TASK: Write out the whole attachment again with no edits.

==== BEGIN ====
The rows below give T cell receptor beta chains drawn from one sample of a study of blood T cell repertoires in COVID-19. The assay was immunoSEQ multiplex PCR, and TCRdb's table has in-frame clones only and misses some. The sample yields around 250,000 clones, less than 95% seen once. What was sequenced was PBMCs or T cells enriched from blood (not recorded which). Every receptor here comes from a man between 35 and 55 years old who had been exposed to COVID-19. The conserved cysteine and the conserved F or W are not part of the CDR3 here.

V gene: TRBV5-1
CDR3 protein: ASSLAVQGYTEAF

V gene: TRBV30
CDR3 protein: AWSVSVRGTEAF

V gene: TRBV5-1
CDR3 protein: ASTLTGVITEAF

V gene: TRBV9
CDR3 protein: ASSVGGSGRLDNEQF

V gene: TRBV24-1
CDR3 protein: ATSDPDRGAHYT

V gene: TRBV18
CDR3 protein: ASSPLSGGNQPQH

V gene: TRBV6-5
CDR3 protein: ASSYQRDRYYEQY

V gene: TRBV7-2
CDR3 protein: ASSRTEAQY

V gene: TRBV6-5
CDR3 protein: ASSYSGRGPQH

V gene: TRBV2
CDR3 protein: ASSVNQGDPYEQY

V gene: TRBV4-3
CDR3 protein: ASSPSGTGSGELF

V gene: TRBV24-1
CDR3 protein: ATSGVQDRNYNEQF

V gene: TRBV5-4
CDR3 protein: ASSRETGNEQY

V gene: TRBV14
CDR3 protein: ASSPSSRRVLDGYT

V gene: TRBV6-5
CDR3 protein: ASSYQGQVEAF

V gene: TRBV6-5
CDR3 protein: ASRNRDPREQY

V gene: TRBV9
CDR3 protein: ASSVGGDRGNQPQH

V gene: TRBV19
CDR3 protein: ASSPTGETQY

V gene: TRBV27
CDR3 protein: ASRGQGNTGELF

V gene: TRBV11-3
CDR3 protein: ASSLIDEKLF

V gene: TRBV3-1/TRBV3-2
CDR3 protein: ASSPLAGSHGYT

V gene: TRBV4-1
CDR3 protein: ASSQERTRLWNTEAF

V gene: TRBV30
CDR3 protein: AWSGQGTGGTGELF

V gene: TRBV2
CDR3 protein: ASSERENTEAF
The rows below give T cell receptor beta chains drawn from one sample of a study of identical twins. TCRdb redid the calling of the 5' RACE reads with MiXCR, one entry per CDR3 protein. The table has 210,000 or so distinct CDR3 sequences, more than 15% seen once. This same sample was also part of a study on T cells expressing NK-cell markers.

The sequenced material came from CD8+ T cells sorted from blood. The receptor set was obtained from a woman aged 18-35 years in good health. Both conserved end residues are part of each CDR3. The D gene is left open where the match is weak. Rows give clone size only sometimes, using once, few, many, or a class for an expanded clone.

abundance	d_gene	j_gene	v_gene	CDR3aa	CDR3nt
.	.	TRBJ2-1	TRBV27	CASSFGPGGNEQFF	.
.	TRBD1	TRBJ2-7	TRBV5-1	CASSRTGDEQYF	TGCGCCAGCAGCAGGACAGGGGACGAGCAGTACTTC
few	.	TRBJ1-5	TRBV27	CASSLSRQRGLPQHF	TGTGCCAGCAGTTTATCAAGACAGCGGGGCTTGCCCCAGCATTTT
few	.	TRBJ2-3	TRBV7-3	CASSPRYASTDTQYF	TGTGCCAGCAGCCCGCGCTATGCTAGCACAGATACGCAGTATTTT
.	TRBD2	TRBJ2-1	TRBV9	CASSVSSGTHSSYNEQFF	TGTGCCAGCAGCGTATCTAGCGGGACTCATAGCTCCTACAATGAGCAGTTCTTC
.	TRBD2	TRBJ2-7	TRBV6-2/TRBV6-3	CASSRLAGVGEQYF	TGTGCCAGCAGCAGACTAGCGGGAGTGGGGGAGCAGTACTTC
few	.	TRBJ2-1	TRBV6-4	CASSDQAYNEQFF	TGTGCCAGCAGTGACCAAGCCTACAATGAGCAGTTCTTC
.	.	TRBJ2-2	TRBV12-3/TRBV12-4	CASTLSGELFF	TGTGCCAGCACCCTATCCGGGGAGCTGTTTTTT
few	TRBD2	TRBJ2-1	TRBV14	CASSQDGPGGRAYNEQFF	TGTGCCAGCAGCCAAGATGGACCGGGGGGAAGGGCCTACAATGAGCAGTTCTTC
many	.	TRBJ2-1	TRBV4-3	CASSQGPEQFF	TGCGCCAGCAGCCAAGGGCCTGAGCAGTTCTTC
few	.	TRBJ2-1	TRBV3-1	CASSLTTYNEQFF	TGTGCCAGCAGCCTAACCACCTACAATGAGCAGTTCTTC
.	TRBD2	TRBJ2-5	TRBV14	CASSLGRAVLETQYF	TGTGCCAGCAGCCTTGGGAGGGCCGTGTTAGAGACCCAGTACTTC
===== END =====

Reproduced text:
The rows below give T cell receptor beta chains drawn from one sample of a study of blood T cell repertoires in COVID-19. The assay was immunoSEQ multiplex PCR, and TCRdb's table has in-frame clones only and misses some. The sample yields around 250,000 clones, less than 95% seen once. What was sequenced was PBMCs or T cells enriched from blood (not recorded which). Every receptor here comes from a man between 35 and 55 years old who had been exposed to COVID-19. The conserved cysteine and the conserved F or W are not part of the CDR3 here.

V gene: TRBV5-1
CDR3 protein: ASSLAVQGYTEAF

V gene: TRBV30
CDR3 protein: AWSVSVRGTEAF

V gene: TRBV5-1
CDR3 protein: ASTLTGVITEAF

V gene: TRBV9
CDR3 protein: ASSVGGSGRLDNEQF

V gene: TRBV24-1
CDR3 protein: ATSDPDRGAHYT

V gene: TRBV18
CDR3 protein: ASSPLSGGNQPQH

V gene: TRBV6-5
CDR3 protein: ASSYQRDRYYEQY

V gene: TRBV7-2
CDR3 protein: ASSRTEAQY

V gene: TRBV6-5
CDR3 protein: ASSYSGRGPQH

V gene: TRBV2
CDR3 protein: ASSVNQGDPYEQY

V gene: TRBV4-3
CDR3 protein: ASSPSGTGSGELF

V gene: TRBV24-1
CDR3 protein: ATSGVQDRNYNEQF

V gene: TRBV5-4
CDR3 protein: ASSRETGNEQY

V gene: TRBV14
CDR3 protein: ASSPSSRRVLDGYT

V gene: TRBV6-5
CDR3 protein: ASSYQGQVEAF

V gene: TRBV6-5
CDR3 protein: ASRNRDPREQY

V gene: TRBV9
CDR3 protein: ASSVGGDRGNQPQH

V gene: TRBV19
CDR3 protein: ASSPTGETQY

V gene: TRBV27
CDR3 protein: ASRGQGNTGELF

V gene: TRBV11-3
CDR3 protein: ASSLIDEKLF

V gene: TRBV3-1/TRBV3-2
CDR3 protein: ASSPLAGSHGYT

V gene: TRBV4-1
CDR3 protein: ASSQERTRLWNTEAF

V gene: TRBV30
CDR3 protein: AWSGQGTGGTGELF

V gene: TRBV2
CDR3 protein: ASSERENTEAF
The rows below give T cell receptor beta chains drawn from one sample of a study of identical twins. TCRdb redid the calling of the 5' RACE reads with MiXCR, one entry per CDR3 protein. The table has 210,000 or so distinct CDR3 sequences, more than 15% seen once. This same sample was also part of a study on T cells expressing NK-cell markers.

The sequenced material came from CD8+ T cells sorted from blood. The receptor set was obtained from a woman aged 18-35 years in good health. Both conserved end residues are part of each CDR3. The D gene is left open where the match is weak. Rows give clone size only sometimes, using once, few, many, or a class for an expanded clone.

abundance	d_gene	j_gene	v_gene	CDR3aa	CDR3nt
.	.	TRBJ2-1	TRBV27	CASSFGPGGNEQFF	.
.	TRBD1	TRBJ2-7	TRBV5-1	CASSRTGDEQYF	TGCGCCAGCAGCAGGACAGGGGACGAGCAGTACTTC
few	.	TRBJ1-5	TRBV27	CASSLSRQRGLPQHF	TGTGCCAGCAGTTTATCAAGACAGCGGGGCTTGCCCCAGCATTTT
few	.	TRBJ2-3	TRBV7-3	CASSPRYASTDTQYF	TGTGCCAGCAGCCCGCGCTATGCTAGCACAGATACGCAGTATTTT
.	TRBD2	TRBJ2-1	TRBV9	CASSVSSGTHSSYNEQFF	TGTGCCAGCAGCGTATCTAGCGGGACTCATAGCTCCTACAATGAGCAGTTCTTC
.	TRBD2	TRBJ2-7	TRBV6-2/TRBV6-3	CASSRLAGVGEQYF	TGTGCCAGCAGCAGACTAGCGGGAGTGGGGGAGCAGTACTTC
few	.	TRBJ2-1	TRBV6-4	CASSDQAYNEQFF	TGTGCCAGCAGTGACCAAGCCTACAATGAGCAGTTCTTC
.	.	TRBJ2-2	TRBV12-3/TRBV12-4	CASTLSGELFF	TGTGCCAGCACCCTATCCGGGGAGCTGTTTTTT
few	TRBD2	TRBJ2-1	TRBV14	CASSQDGPGGRAYNEQFF	TGTGCCAGCAGCCAAGATGGACCGGGGGGAAGGGCCTACAATGAGCAGTTCTTC
many	.	TRBJ2-1	TRBV4-3	CASSQGPEQFF	TGCGCCAGCAGCCAAGGGCCTGAGCAGTTCTTC
few	.	TRBJ2-1	TRBV3-1	CASSLTTYNEQFF	TGTGCCAGCAGCCTAACCACCTACAATGAGCAGTTCTTC
.	TRBD2	TRBJ2-5	TRBV14	CASSLGRAVLETQYF	TGTGCCAGCAGCCTTGGGAGGGCCGTGTTAGAGACCCAGTACTTC